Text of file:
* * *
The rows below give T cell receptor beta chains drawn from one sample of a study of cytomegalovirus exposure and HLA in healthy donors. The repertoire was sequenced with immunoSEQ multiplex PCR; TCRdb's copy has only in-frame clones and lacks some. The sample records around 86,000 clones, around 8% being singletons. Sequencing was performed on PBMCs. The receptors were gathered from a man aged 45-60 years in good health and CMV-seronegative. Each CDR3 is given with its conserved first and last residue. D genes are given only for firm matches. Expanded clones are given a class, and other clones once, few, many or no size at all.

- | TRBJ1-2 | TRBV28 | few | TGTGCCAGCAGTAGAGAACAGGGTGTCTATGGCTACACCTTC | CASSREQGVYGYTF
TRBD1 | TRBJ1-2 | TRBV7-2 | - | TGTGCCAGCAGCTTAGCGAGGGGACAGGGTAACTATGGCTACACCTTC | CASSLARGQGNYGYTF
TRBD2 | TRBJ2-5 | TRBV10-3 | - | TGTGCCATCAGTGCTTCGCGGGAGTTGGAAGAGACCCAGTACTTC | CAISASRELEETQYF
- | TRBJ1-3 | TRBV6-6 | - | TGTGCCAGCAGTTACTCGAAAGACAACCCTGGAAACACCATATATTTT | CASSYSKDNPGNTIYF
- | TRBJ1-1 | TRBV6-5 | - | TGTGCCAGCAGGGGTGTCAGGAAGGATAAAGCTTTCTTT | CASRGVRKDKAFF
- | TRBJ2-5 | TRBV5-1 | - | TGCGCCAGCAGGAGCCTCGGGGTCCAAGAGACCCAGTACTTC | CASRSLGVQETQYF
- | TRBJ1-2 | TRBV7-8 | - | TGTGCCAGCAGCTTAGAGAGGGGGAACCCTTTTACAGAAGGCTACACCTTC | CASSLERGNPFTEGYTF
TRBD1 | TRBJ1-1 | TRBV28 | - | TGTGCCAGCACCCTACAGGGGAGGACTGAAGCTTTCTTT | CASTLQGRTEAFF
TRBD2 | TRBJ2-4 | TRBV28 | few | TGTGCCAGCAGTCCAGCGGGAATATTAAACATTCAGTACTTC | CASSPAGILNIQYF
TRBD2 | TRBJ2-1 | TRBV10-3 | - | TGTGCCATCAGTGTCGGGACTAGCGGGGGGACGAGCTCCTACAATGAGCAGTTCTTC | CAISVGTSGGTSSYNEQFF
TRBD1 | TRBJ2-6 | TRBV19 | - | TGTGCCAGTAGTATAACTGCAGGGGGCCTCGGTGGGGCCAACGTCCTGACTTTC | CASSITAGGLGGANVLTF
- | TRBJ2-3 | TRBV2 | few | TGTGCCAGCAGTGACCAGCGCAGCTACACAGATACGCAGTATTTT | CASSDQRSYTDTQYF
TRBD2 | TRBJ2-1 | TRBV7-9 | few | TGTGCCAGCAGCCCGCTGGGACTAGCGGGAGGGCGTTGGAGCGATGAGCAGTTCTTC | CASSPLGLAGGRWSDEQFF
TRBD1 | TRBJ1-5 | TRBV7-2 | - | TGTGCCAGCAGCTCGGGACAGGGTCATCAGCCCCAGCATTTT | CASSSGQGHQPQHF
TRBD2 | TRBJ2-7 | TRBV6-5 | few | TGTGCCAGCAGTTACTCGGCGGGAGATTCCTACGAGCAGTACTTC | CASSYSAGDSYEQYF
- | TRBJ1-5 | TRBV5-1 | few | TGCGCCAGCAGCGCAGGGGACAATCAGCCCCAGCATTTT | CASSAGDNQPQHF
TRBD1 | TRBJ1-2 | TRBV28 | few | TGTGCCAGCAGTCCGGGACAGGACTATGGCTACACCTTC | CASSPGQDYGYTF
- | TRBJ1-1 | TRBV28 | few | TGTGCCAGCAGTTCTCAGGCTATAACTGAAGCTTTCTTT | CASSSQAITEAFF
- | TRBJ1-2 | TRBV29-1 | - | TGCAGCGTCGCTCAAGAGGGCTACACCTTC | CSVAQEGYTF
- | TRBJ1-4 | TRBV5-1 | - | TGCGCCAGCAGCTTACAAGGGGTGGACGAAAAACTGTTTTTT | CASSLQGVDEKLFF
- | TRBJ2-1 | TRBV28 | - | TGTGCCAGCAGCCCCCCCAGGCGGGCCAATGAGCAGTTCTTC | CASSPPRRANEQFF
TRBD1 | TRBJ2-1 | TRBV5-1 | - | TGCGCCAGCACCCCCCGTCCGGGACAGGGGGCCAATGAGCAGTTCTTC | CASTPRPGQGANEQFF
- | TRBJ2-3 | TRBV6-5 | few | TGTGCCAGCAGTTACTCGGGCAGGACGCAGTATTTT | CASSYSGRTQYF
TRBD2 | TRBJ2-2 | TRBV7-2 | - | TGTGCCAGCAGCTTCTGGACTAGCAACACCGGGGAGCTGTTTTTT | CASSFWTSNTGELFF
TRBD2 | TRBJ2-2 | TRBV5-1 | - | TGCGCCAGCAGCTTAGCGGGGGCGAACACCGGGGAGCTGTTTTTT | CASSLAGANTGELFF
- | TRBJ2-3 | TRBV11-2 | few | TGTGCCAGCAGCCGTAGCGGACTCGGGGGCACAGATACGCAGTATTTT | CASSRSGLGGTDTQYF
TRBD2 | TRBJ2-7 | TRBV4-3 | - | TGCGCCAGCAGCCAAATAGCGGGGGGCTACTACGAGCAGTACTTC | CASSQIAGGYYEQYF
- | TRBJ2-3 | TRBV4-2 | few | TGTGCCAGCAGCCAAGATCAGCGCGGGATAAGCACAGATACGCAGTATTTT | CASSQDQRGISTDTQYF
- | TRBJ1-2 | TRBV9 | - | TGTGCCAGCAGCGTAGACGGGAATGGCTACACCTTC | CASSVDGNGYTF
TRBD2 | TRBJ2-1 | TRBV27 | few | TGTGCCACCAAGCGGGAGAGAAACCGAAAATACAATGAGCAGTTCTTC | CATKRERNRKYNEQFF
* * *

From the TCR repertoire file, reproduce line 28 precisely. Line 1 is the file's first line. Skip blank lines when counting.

TRBD2 | TRBJ2-7 | TRBV4-3 | - | TGCGCCAGCAGCCAAATAGCGGGGGGCTACTACGAGCAGTACTTC | CASSQIAGGYYEQYF